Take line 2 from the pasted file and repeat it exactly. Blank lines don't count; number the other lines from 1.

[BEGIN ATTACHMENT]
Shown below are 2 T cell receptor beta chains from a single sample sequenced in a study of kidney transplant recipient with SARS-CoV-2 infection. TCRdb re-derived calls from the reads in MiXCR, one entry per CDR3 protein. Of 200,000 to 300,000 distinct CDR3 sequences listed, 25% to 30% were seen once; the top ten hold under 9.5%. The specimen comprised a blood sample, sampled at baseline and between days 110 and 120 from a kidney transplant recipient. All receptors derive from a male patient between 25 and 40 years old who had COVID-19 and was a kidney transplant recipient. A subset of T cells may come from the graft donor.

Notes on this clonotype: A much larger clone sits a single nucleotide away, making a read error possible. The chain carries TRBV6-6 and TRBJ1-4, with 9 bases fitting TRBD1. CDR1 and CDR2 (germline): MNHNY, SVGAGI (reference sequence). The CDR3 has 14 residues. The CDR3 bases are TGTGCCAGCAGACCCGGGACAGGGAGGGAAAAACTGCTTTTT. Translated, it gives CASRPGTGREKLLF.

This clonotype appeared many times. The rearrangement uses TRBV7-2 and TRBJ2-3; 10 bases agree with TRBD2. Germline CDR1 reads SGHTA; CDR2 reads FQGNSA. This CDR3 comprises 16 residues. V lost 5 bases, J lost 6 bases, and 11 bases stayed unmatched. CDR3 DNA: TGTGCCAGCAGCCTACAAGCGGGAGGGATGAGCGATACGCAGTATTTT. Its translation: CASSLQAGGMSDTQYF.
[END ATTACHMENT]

Notes on this clonotype: A much larger clone sits a single nucleotide away, making a read error possible. The chain carries TRBV6-6 and TRBJ1-4, with 9 bases fitting TRBD1. CDR1 and CDR2 (germline): MNHNY, SVGAGI (reference sequence). The CDR3 has 14 residues. The CDR3 bases are TGTGCCAGCAGACCCGGGACAGGGAGGGAAAAACTGCTTTTT. Translated, it gives CASRPGTGREKLLF.